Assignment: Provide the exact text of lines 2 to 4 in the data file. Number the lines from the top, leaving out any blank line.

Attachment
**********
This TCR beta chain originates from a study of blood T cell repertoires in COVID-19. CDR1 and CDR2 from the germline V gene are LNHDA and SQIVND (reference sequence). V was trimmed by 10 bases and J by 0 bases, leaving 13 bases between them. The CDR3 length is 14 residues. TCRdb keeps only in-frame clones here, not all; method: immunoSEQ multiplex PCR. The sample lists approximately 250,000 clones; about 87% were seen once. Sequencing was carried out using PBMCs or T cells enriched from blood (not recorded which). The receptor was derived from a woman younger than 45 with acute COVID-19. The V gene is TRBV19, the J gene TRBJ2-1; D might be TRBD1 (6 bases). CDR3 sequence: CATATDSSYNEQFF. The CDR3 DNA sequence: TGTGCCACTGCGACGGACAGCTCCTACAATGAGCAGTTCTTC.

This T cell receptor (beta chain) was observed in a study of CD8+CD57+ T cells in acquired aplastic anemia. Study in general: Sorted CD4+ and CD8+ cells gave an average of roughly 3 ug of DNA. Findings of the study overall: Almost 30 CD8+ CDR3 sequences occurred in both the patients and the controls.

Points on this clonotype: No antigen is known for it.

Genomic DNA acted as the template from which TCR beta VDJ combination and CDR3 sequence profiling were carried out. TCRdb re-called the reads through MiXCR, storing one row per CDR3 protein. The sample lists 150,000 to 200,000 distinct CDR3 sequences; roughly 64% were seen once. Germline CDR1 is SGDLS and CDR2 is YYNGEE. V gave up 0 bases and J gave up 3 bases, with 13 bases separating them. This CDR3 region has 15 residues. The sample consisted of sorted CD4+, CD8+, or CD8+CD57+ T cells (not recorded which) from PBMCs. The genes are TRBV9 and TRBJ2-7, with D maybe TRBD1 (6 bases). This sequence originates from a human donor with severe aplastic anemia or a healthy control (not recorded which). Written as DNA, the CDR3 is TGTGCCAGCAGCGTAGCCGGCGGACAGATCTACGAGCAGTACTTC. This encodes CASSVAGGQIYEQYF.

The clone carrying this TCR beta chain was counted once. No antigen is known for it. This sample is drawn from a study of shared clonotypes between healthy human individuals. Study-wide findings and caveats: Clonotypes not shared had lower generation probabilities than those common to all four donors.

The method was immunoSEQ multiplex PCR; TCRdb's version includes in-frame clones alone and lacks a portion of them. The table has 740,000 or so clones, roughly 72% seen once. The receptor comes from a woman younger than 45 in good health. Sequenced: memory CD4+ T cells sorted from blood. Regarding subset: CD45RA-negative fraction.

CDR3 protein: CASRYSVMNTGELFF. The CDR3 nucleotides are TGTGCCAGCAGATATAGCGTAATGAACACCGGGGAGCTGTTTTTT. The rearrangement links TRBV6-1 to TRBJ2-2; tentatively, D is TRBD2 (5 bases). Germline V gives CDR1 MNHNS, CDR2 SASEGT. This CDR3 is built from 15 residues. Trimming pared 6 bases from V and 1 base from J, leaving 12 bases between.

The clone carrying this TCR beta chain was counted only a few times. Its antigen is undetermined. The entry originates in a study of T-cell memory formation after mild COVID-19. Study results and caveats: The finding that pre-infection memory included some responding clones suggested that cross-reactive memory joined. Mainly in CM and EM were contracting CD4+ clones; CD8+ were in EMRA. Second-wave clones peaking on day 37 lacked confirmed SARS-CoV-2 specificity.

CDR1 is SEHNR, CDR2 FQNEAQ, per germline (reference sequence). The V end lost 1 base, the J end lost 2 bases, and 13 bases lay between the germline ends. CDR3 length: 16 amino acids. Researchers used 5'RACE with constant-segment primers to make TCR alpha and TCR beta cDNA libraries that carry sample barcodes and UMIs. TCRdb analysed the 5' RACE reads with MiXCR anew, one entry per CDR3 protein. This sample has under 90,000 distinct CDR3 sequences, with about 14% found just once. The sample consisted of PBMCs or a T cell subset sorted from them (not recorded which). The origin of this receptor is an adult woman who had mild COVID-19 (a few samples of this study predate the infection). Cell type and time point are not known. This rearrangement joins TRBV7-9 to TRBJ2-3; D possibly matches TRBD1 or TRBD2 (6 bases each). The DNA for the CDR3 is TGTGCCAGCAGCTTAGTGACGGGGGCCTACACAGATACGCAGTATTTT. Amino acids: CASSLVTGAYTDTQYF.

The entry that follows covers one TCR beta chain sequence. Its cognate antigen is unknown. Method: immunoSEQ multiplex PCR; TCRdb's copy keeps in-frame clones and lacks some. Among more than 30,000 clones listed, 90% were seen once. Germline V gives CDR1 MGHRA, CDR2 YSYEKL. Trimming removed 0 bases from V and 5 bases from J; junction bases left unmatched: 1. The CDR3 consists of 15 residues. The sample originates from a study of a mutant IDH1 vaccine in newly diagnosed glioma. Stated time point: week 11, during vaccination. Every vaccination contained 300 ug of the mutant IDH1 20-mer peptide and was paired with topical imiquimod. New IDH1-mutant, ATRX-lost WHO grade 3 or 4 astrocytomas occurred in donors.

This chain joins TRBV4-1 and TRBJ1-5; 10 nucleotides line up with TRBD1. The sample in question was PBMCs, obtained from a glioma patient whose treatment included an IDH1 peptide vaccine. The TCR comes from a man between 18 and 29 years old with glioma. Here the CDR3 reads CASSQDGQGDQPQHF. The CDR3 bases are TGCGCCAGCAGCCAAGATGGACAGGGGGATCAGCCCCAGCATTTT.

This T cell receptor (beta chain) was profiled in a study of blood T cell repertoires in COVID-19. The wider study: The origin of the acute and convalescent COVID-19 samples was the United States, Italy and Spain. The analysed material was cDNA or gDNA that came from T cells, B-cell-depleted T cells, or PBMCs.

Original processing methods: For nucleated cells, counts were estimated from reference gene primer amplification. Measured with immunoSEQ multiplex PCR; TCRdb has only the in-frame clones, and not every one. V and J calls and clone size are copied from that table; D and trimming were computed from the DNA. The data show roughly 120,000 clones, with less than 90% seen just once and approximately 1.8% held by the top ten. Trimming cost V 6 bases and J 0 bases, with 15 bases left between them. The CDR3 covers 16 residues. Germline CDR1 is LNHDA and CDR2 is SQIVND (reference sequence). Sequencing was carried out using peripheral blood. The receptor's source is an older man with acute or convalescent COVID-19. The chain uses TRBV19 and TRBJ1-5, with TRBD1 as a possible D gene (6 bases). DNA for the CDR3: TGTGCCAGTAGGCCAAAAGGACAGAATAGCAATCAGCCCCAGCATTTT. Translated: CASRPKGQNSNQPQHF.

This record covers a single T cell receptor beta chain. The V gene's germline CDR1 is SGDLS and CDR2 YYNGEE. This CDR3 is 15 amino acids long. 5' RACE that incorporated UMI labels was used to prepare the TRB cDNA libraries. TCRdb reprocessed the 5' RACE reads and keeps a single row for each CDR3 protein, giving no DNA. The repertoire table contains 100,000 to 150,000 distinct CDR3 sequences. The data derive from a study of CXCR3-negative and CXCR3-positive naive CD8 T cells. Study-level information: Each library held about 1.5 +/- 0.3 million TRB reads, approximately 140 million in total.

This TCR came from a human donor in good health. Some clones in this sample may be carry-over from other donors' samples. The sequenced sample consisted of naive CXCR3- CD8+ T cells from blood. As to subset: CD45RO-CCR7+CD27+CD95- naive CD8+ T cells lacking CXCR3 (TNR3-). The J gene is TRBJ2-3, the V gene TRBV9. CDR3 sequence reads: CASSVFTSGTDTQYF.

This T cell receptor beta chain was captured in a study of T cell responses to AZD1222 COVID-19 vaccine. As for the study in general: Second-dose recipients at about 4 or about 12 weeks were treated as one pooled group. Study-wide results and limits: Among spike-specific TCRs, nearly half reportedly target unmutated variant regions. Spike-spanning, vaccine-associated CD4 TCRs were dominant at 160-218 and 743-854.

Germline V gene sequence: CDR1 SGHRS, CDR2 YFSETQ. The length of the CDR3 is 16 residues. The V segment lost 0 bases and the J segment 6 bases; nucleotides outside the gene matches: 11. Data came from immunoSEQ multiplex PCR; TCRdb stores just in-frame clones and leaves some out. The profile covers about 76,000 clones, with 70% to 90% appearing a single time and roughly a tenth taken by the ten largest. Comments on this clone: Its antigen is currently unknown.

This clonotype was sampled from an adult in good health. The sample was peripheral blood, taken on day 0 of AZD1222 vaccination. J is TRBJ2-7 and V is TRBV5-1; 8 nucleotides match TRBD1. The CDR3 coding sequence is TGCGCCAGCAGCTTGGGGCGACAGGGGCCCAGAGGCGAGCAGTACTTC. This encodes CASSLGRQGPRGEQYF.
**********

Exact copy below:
This T cell receptor (beta chain) was observed in a study of CD8+CD57+ T cells in acquired aplastic anemia. Study in general: Sorted CD4+ and CD8+ cells gave an average of roughly 3 ug of DNA. Findings of the study overall: Almost 30 CD8+ CDR3 sequences occurred in both the patients and the controls.

Points on this clonotype: No antigen is known for it.

Genomic DNA acted as the template from which TCR beta VDJ combination and CDR3 sequence profiling were carried out. TCRdb re-called the reads through MiXCR, storing one row per CDR3 protein. The sample lists 150,000 to 200,000 distinct CDR3 sequences; roughly 64% were seen once. Germline CDR1 is SGDLS and CDR2 is YYNGEE. V gave up 0 bases and J gave up 3 bases, with 13 bases separating them. This CDR3 region has 15 residues. The sample consisted of sorted CD4+, CD8+, or CD8+CD57+ T cells (not recorded which) from PBMCs. The genes are TRBV9 and TRBJ2-7, with D maybe TRBD1 (6 bases). This sequence originates from a human donor with severe aplastic anemia or a healthy control (not recorded which). Written as DNA, the CDR3 is TGTGCCAGCAGCGTAGCCGGCGGACAGATCTACGAGCAGTACTTC. This encodes CASSVAGGQIYEQYF.